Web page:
Computers Versus Printing Press
David Kellog recently posted to the Extended Mind Culture and Activity listserv that printing press transformed language more than the computer. I disagree. Rather than explain using just words I “atomized” and confused the work by remixing in pesky images with the email thread.
Any emphasis is mine.
In a recent interview, Chomsky was asked how computers would transform
language. He scoffed a little, and remarked that he didn’t think they
would, at least not nearly as much as printing presses did. I am inclined
to attribute this view to Chomsky’s general anti-developmentalism, but on
reflection, it occurs to me that there are three good reasons to suspect
that so far, Chomsky’s right.
First of all, the printing press made it possible to create whole
populations of literate people. The impact of computers has been much more
restricted, simply because it requires a certain capital threshold to buy
into that impact, and this threshold is denied to whole countries and to
whole sections within even the most affluent countries.
Secondly, the printing press made it possible to turn information into a
printed commodity at a moment when the creation and distribution of
commodities was a central neoformation in human productivity. The impact of
computers has been–well, largely to create and distribute commodities. But
this just isn’t a neoformation any more, and it actually has the effect of
atomizing and trivializing information in many cases,
the way that putting a poem (Here is my poems did a computer trivalize or give birth to transgenres) or even a good scientific book on a PPT atomizes and trivializes it.(Sometimes when I walk over to the stacks in the nearby library and look up
a journal article, I take a moment to marvel at how much historical
perspective–how many opportunities to learn things while looking up other
things–I lose when I simply “hunt and peck” for articles I need on the
Thirdly, and most importantly from a CHAT perspective: the priniting press
changed our unit of analysis for language in a very fundamental way:
meanings, wordings, and soundings became clearly
distinct and differentiated for the first time. There isn’t any comparable
shift in the unit of analysis for language wrought by computers.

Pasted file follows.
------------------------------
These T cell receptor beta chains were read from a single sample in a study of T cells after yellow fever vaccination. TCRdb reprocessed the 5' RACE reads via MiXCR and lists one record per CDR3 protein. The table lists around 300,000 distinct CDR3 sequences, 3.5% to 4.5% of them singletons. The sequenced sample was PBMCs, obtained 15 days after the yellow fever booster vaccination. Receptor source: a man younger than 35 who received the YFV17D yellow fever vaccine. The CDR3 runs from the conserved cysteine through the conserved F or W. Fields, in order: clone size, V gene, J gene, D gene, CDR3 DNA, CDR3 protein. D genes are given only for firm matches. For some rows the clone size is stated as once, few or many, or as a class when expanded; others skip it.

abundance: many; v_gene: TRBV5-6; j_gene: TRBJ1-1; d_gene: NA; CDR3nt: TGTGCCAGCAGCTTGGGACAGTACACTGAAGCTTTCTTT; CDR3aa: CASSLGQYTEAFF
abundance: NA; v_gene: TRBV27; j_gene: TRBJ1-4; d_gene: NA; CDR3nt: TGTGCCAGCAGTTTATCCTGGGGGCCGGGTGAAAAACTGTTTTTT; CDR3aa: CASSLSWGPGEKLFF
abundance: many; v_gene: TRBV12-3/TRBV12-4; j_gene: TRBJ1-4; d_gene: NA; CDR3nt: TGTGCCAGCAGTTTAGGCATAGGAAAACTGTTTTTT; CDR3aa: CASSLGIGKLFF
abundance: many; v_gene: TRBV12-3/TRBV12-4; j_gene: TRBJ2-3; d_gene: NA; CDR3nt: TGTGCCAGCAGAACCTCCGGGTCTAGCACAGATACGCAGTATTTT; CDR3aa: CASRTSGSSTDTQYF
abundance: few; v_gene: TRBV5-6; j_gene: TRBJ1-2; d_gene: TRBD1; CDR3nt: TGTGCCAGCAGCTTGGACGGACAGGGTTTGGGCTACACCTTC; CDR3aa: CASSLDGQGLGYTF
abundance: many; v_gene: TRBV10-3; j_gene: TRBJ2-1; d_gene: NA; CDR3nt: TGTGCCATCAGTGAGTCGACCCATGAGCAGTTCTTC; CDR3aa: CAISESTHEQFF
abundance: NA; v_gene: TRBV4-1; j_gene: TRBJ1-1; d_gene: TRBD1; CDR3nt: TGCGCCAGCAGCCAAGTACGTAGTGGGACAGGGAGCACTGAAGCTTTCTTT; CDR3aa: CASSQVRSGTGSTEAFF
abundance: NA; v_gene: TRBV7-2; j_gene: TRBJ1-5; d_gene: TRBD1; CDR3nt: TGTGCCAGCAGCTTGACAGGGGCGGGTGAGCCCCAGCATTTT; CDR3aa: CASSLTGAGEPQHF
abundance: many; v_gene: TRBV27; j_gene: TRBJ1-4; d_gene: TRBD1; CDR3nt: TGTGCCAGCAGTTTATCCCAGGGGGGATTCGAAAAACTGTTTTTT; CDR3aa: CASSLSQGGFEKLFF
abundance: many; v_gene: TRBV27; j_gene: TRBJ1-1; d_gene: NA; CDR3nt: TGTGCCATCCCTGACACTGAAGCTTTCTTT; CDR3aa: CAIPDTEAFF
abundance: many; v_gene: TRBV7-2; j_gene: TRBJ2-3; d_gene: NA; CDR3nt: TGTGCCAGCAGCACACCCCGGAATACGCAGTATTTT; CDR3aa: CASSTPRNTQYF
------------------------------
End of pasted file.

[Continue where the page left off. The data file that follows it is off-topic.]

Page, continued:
For the illiterate, the printing press made it possible to abstract
meanings from wordings and wordings from soundings for the first time: the
distancing effect destroyed forever the illusion that words were simply
names for actual objects and forced every literate person to think in terms
of examples of concepts instead. Even for the literate, the printing press
made it possible to see wordings and even soundings as made of
interchangeable parts, and of meanings as examples of concepts that have to
be built up from soundings and wordings.
(As an idealist, Chomsky has a good grasp of this: he often points out that
words like “river” only really refer to concepts within the mind, not to
physical objects, and the correspondence of that concept to reality is
really a coincidence and not a reflection of any kind–what he is not ready
to accept is that that coincidence is carefully set up and stage managed by
culture and history and not simply a product of evolution.)
The computer actually obscures all this, not only by bringing graphics,
sound, and text together again, This is a bad thing? but also by creating, on the semantic
plane, the illusion of a single concrete virtual reality,
when in fact all we really have are separate computers, which we can use to create that
illusion by technical rather than imaginative means.
We often think of the history of information as speeding up as it
progresses, the way life appears to a man in his late middle age. But it is
also possible to regard it as slowing down, the way life appears when we
look at a small child, or, more generally, when we consider this history
not as the creation of information but instead as the creation of potential.-David Kellog
It was fun.